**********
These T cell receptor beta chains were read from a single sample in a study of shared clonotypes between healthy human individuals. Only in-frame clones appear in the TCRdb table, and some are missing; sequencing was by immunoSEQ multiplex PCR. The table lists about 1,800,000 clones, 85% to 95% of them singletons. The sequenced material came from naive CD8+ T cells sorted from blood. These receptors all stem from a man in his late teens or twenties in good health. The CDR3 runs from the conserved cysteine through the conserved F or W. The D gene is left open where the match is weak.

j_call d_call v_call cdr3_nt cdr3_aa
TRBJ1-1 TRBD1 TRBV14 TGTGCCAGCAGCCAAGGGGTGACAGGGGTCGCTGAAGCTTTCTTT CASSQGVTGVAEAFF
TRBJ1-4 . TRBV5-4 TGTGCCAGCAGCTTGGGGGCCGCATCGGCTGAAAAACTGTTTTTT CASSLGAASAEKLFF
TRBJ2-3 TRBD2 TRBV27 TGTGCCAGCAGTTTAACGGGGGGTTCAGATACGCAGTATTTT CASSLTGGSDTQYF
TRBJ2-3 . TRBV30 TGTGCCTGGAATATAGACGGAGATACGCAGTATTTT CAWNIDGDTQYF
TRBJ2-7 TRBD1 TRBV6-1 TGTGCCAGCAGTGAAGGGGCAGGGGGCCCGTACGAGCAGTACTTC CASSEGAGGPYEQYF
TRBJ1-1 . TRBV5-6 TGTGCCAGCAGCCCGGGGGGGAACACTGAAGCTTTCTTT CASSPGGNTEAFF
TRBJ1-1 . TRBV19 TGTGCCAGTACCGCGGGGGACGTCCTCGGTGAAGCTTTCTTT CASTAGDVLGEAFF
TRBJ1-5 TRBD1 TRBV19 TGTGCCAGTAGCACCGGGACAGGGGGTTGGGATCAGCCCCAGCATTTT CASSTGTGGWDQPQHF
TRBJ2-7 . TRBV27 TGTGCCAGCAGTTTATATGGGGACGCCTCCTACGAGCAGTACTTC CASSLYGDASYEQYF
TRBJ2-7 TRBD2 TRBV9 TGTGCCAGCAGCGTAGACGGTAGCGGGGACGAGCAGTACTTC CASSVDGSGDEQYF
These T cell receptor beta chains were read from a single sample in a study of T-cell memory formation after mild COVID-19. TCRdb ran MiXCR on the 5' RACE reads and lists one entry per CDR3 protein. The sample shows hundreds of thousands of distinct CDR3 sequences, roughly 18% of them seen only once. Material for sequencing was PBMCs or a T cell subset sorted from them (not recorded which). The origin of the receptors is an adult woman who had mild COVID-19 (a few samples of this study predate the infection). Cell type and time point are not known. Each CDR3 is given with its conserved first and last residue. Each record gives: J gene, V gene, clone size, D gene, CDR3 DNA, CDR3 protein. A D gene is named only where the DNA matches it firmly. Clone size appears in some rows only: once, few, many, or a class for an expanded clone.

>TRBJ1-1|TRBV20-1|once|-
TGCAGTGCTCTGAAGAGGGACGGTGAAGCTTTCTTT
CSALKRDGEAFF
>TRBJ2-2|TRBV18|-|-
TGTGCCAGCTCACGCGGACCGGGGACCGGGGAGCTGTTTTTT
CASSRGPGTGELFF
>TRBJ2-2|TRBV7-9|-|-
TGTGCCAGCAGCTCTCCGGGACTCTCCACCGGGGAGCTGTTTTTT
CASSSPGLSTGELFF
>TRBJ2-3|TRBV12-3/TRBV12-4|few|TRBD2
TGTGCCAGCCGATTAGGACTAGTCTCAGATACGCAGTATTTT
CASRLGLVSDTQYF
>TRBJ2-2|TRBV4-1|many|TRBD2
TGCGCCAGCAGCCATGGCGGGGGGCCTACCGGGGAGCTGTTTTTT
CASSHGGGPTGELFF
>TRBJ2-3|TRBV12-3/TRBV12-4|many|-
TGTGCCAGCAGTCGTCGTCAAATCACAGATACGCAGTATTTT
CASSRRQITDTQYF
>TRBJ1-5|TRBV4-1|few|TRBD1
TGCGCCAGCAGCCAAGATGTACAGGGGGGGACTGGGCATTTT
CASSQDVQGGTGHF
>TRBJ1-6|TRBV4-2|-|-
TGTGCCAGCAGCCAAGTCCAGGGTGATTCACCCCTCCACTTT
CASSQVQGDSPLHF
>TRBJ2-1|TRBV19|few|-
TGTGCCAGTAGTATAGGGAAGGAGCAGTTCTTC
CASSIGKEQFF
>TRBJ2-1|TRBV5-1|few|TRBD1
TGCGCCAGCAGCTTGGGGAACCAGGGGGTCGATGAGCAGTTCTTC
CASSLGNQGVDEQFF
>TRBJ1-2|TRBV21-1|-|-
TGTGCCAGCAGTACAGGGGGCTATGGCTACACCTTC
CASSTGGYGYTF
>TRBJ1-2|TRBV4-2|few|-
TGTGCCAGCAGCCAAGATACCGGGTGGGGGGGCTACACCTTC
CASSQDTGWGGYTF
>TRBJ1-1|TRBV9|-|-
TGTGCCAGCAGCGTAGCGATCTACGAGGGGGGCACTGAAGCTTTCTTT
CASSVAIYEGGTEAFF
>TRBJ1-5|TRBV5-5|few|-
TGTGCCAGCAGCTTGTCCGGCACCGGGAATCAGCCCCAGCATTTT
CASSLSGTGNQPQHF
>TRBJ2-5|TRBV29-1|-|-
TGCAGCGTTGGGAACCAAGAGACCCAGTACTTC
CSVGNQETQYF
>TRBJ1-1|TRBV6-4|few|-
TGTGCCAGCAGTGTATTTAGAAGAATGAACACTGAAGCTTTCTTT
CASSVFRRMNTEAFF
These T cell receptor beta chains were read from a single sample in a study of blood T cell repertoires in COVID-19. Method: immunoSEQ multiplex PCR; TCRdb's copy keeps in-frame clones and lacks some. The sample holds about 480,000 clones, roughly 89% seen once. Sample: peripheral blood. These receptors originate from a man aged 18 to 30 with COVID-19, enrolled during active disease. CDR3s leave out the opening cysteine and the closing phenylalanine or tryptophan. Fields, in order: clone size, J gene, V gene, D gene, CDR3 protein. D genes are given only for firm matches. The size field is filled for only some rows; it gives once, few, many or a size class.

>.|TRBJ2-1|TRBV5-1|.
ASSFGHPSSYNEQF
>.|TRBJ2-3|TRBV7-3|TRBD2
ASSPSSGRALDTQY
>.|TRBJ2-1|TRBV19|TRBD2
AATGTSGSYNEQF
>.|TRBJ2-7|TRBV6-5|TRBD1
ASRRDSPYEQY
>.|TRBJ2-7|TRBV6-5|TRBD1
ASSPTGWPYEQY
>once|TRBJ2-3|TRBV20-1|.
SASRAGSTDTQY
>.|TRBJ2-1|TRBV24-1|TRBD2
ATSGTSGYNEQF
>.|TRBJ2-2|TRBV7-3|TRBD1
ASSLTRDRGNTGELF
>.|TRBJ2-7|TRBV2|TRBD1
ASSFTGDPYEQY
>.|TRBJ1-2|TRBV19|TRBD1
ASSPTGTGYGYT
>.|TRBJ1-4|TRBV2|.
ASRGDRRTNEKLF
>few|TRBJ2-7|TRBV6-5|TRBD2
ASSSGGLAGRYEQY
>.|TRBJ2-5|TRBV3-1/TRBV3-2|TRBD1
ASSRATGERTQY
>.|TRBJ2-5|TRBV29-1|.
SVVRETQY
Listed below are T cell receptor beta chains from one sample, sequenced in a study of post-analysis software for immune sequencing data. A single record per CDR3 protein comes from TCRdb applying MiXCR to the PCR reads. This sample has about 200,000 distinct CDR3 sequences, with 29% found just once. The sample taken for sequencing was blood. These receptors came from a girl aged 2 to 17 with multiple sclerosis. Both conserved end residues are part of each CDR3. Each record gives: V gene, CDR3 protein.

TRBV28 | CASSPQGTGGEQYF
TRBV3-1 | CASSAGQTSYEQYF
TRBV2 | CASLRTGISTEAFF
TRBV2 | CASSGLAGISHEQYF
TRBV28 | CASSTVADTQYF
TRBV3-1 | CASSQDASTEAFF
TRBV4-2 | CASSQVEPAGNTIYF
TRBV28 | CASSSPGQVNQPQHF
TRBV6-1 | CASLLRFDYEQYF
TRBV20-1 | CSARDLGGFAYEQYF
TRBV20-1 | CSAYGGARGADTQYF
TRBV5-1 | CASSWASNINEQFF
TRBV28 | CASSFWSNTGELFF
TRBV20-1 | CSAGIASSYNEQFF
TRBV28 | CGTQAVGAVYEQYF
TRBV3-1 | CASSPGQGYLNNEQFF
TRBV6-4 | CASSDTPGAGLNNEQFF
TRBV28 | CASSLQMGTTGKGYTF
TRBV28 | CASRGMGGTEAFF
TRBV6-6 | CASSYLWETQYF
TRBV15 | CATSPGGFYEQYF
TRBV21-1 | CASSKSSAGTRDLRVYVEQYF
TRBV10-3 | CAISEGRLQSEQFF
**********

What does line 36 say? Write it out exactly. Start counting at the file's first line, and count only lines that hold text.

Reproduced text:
TGTGCCAGCAGCCAAGTCCAGGGTGATTCACCCCTCCACTTT